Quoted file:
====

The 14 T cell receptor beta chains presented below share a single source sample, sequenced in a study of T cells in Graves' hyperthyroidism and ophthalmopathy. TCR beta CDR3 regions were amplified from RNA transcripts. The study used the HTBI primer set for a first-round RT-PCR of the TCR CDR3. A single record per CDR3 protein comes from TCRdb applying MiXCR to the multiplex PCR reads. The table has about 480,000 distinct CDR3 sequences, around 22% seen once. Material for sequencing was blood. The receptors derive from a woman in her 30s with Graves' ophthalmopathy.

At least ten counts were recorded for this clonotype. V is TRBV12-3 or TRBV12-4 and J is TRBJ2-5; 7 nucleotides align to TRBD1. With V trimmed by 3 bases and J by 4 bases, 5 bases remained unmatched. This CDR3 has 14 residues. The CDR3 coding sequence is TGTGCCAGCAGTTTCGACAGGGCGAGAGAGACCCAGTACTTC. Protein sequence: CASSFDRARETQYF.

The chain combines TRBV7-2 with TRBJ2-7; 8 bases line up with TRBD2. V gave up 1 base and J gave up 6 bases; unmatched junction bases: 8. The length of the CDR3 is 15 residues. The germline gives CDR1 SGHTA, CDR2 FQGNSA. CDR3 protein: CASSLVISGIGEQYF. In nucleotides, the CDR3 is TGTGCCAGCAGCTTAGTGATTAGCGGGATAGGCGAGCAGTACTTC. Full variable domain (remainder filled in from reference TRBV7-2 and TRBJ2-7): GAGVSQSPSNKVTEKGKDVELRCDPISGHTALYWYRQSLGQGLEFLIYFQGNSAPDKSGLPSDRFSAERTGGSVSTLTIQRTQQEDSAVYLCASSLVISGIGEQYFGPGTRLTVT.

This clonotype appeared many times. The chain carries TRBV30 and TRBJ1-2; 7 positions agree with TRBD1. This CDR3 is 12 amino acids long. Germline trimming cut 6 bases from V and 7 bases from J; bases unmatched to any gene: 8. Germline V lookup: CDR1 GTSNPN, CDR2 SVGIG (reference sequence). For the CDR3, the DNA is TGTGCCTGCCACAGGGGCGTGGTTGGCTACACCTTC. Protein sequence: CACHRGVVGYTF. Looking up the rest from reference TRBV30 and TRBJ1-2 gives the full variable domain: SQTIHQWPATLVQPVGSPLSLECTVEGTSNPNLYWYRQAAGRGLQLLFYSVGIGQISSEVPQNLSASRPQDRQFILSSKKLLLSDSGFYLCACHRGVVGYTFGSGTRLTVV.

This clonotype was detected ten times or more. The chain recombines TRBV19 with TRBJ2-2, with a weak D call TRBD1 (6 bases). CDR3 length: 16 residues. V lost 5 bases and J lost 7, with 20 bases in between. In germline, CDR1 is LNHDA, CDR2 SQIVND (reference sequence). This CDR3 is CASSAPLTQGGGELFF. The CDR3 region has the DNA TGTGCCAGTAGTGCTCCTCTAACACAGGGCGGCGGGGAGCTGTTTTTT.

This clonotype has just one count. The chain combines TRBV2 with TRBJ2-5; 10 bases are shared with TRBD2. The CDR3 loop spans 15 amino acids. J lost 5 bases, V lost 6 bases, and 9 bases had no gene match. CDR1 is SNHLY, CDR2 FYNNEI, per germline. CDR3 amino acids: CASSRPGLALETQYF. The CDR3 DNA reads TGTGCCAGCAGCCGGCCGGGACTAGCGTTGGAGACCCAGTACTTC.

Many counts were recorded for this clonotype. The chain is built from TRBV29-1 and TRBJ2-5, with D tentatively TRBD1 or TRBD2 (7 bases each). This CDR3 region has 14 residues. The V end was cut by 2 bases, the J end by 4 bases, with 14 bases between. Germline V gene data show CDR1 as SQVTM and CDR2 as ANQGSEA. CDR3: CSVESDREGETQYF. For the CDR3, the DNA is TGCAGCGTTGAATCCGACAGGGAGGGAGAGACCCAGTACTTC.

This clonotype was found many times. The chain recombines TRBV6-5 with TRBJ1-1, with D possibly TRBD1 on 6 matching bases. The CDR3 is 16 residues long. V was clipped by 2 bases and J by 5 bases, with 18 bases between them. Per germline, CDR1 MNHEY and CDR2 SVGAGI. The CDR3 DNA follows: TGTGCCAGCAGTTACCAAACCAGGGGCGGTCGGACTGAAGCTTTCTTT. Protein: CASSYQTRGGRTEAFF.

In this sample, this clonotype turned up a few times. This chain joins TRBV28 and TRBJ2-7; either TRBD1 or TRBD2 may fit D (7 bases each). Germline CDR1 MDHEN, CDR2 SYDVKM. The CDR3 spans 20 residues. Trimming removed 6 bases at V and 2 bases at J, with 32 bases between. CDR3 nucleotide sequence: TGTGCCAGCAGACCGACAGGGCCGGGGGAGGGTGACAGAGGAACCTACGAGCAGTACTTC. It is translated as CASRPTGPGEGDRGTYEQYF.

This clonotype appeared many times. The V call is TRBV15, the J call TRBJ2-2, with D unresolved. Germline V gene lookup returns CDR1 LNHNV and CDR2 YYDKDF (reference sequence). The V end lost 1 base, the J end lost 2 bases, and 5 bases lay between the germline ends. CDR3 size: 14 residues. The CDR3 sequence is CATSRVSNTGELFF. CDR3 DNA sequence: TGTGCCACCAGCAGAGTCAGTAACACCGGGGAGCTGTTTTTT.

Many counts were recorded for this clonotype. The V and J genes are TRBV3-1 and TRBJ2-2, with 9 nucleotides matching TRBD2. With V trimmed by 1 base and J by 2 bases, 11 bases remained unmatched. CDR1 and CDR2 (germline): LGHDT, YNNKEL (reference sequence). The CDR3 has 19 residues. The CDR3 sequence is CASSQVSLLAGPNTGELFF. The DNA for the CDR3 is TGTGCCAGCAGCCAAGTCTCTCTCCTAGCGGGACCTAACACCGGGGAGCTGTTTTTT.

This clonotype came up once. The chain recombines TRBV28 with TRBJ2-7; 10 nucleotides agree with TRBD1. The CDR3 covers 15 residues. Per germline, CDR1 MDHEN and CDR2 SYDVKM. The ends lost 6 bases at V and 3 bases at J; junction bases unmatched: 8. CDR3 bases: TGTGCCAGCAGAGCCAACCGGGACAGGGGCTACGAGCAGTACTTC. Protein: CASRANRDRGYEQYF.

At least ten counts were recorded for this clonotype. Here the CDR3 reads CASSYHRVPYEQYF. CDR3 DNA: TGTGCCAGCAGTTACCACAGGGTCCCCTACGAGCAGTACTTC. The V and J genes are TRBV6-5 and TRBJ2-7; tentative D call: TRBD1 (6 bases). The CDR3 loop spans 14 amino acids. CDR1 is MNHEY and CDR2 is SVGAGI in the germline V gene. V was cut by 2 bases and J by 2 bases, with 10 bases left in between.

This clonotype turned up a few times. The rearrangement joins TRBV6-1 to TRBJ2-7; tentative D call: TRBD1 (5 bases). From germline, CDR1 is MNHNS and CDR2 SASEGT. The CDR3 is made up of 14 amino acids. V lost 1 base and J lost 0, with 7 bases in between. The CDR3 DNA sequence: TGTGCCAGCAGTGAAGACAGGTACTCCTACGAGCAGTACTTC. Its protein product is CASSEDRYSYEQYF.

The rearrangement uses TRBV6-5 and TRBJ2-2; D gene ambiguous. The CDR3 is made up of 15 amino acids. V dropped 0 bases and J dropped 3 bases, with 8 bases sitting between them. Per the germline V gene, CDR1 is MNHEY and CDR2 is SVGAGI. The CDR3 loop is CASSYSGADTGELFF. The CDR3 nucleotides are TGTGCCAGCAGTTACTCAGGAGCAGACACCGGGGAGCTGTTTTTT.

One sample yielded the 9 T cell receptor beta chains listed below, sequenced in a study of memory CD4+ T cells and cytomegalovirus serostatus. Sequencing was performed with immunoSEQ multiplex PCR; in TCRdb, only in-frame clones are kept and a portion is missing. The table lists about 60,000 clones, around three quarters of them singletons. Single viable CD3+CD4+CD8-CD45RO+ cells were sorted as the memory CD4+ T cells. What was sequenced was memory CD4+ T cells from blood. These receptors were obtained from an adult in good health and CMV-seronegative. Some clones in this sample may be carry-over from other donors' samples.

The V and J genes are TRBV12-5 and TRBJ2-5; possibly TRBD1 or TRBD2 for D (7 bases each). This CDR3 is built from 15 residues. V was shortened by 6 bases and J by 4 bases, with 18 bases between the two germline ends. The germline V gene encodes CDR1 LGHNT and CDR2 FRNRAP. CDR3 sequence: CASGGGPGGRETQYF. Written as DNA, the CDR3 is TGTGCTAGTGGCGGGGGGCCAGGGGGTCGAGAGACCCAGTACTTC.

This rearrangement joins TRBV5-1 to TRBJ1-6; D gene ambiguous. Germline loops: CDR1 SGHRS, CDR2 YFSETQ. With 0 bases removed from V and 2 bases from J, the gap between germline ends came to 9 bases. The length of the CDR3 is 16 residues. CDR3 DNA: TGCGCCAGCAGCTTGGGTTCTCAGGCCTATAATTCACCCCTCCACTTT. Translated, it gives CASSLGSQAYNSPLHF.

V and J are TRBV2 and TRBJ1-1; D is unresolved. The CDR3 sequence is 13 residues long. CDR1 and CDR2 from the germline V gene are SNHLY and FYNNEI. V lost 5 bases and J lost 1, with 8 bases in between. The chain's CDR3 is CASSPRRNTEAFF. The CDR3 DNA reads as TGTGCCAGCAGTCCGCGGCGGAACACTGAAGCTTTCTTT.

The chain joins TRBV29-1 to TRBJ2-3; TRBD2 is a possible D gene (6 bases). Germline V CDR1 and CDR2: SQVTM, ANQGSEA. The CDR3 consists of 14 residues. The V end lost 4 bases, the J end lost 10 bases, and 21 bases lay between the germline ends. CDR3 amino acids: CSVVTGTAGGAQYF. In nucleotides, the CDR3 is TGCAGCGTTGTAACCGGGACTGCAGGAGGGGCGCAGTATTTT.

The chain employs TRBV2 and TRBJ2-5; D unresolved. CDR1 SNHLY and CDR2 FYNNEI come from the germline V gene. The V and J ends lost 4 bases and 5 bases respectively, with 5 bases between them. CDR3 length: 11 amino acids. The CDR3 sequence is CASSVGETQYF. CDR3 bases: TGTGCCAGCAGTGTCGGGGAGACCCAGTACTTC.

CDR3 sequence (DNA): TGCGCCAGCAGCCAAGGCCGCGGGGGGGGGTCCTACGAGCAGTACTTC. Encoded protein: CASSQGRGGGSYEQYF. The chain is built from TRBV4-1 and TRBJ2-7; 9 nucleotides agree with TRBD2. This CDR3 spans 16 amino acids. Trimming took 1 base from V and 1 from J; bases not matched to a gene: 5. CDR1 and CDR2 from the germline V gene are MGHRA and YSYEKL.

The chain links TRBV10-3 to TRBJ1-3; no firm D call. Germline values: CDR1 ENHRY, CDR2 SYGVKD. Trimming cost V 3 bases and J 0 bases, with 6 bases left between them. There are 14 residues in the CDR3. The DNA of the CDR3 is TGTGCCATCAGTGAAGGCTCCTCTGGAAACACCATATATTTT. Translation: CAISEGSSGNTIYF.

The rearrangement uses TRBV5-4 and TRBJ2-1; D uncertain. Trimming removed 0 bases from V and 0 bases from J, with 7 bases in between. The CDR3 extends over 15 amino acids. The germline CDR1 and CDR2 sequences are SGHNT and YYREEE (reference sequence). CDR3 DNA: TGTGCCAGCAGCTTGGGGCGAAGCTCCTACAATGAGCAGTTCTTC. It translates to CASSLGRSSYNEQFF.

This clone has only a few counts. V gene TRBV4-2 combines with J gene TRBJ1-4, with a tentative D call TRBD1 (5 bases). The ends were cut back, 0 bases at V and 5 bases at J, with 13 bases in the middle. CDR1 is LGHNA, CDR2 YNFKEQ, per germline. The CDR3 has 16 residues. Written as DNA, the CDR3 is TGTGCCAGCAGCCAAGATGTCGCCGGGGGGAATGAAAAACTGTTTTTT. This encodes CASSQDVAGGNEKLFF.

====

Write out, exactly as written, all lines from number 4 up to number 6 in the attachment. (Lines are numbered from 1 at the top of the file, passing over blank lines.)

This clonotype appeared many times. The chain carries TRBV30 and TRBJ1-2; 7 positions agree with TRBD1. This CDR3 is 12 amino acids long. Germline trimming cut 6 bases from V and 7 bases from J; bases unmatched to any gene: 8. Germline V lookup: CDR1 GTSNPN, CDR2 SVGIG (reference sequence). For the CDR3, the DNA is TGTGCCTGCCACAGGGGCGTGGTTGGCTACACCTTC. Protein sequence: CACHRGVVGYTF. Looking up the rest from reference TRBV30 and TRBJ1-2 gives the full variable domain: SQTIHQWPATLVQPVGSPLSLECTVEGTSNPNLYWYRQAAGRGLQLLFYSVGIGQISSEVPQNLSASRPQDRQFILSSKKLLLSDSGFYLCACHRGVVGYTFGSGTRLTVV.

This clonotype was detected ten times or more. The chain recombines TRBV19 with TRBJ2-2, with a weak D call TRBD1 (6 bases). CDR3 length: 16 residues. V lost 5 bases and J lost 7, with 20 bases in between. In germline, CDR1 is LNHDA, CDR2 SQIVND (reference sequence). This CDR3 is CASSAPLTQGGGELFF. The CDR3 region has the DNA TGTGCCAGTAGTGCTCCTCTAACACAGGGCGGCGGGGAGCTGTTTTTT.

This clonotype has just one count. The chain combines TRBV2 with TRBJ2-5; 10 bases are shared with TRBD2. The CDR3 loop spans 15 amino acids. J lost 5 bases, V lost 6 bases, and 9 bases had no gene match. CDR1 is SNHLY, CDR2 FYNNEI, per germline. CDR3 amino acids: CASSRPGLALETQYF. The CDR3 DNA reads TGTGCCAGCAGCCGGCCGGGACTAGCGTTGGAGACCCAGTACTTC.